Q-Mapping: Learning User-Preferred Operation Mappings With Operation-Action Value Function

Riki Satogata, Mitsuhiko Kimoto, Yosuke Fukuchi, Kohei Okuoka, Michita Imai

Research output: Contribution to journalArticlepeer-review

1 Citation (Scopus)


User interfaces have been designed to fit typical users and their usage styles as assumed by designers. However, it is impossible to cover all the possible use cases. To address this problem, we propose Q-Mapping, which is a method for user interfaces to acquire the operation mapping, or mapping from user operations to their effects. Q-Mapping has an advantage over previous techniques in that it can acquire operation mapping interactively. The core idea of Q-Mapping is that what a user selects as an ideal action has a tendency to be the same as the action that has the highest Q-value. On the basis of this concept, we defined the operation-action value function, which can be calculated from the value that a user expects to gain when a particular mapping is given in that state and is updated each time an operation occurs. We conducted a simulation experiment and a user study to investigate the Q-Mapping performance and the effects of the acquisition of interactive operation mapping. The simulation results showed that the changeability of operation mapping could be controlled by a coefficient called the balancing parameter. As for the user study, we found that Q-Mapping with a balancing parameter that decays with time was able to acquire operation mapping that was easy for users to understand. These results demonstrate the importance of balancing consistency and adaptability in the interactive acquisition of operation mapping.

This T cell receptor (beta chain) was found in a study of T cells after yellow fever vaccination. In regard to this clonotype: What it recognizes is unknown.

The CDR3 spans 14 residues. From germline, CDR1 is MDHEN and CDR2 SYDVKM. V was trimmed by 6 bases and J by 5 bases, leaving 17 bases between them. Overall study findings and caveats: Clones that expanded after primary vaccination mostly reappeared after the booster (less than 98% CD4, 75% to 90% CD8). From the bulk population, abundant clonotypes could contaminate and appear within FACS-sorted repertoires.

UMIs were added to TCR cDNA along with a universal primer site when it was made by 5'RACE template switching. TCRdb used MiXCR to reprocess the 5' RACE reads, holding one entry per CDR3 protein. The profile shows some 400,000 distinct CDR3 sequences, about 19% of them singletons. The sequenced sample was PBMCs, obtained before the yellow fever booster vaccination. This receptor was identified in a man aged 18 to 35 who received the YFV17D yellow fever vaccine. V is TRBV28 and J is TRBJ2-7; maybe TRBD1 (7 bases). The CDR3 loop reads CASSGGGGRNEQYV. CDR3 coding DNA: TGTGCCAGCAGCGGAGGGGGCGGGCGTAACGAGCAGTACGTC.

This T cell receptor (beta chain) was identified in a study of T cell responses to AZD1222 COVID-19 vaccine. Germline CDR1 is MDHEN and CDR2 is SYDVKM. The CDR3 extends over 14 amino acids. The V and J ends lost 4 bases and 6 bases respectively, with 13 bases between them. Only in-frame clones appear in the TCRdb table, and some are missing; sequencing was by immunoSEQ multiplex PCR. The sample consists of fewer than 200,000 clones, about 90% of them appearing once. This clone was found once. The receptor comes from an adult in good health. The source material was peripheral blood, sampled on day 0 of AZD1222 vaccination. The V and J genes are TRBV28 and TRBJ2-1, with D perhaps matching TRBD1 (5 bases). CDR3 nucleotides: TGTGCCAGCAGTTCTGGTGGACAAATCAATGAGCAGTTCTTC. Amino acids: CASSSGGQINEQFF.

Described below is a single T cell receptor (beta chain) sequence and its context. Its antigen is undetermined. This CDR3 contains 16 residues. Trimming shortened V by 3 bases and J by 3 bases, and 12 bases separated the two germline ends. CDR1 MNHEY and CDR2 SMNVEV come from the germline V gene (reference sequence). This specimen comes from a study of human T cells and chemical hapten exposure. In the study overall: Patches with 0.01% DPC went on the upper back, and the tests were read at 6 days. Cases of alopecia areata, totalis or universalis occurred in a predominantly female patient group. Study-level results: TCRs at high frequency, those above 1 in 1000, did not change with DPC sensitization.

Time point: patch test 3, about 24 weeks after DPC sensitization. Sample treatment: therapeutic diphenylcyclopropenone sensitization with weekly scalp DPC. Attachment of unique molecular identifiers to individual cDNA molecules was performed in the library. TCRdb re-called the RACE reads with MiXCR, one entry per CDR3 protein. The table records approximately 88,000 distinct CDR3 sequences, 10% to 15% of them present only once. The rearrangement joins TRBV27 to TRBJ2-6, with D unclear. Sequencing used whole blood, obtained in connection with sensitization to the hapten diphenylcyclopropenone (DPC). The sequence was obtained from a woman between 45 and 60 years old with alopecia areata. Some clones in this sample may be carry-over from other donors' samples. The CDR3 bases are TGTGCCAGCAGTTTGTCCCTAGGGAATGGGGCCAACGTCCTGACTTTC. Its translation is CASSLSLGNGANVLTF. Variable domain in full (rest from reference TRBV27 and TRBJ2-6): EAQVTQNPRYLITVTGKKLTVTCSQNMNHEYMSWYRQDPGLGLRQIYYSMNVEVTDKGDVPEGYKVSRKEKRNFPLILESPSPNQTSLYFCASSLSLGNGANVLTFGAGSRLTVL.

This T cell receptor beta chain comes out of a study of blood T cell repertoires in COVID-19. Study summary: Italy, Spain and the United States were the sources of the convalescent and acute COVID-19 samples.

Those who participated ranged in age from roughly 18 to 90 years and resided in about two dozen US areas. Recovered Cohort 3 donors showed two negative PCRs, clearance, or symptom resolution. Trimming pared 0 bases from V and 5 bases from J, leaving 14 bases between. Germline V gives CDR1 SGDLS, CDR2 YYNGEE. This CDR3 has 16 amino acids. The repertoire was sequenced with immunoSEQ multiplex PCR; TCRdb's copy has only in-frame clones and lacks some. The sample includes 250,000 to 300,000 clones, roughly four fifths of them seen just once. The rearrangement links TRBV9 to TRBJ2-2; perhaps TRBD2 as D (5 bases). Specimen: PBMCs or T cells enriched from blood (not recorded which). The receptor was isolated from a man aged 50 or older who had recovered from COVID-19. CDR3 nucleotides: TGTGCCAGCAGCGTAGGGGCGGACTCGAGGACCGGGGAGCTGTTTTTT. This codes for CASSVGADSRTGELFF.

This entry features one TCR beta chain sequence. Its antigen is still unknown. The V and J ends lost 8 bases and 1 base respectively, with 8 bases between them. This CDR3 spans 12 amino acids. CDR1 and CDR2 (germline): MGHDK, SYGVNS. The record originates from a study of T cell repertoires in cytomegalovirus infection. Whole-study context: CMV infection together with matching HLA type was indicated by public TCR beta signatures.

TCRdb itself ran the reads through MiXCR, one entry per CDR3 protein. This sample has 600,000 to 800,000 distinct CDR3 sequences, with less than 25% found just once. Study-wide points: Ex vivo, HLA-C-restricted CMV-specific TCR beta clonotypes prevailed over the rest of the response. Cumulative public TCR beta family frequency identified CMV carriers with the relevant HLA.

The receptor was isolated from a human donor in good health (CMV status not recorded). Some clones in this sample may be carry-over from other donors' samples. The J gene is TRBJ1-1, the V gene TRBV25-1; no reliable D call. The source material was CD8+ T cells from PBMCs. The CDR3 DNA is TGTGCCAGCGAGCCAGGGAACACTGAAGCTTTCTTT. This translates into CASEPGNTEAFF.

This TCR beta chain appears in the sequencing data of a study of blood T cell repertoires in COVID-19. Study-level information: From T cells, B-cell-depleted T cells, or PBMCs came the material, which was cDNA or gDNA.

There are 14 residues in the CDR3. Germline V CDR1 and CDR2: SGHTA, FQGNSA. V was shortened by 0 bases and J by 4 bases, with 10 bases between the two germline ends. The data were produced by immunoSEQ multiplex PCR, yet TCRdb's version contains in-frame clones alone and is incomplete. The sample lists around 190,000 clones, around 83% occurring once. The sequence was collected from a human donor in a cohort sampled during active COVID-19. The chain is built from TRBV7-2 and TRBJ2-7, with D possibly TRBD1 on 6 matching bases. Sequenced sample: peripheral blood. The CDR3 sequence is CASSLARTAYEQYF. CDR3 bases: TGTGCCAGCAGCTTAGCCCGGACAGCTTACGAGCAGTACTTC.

Original languageEnglish
Pages (from-to)1090-1102
Number of pages13
JournalIEEE Transactions on Human-Machine Systems
Issue number6
Publication statusPublished - 2022 Dec 1


  • Human-computer interface
  • Q-learning
  • human-device interaction

ASJC Scopus subject areas

  • Human Factors and Ergonomics
  • Control and Systems Engineering
  • Signal Processing
  • Human-Computer Interaction
  • Computer Science Applications
  • Computer Networks and Communications
  • Artificial Intelligence


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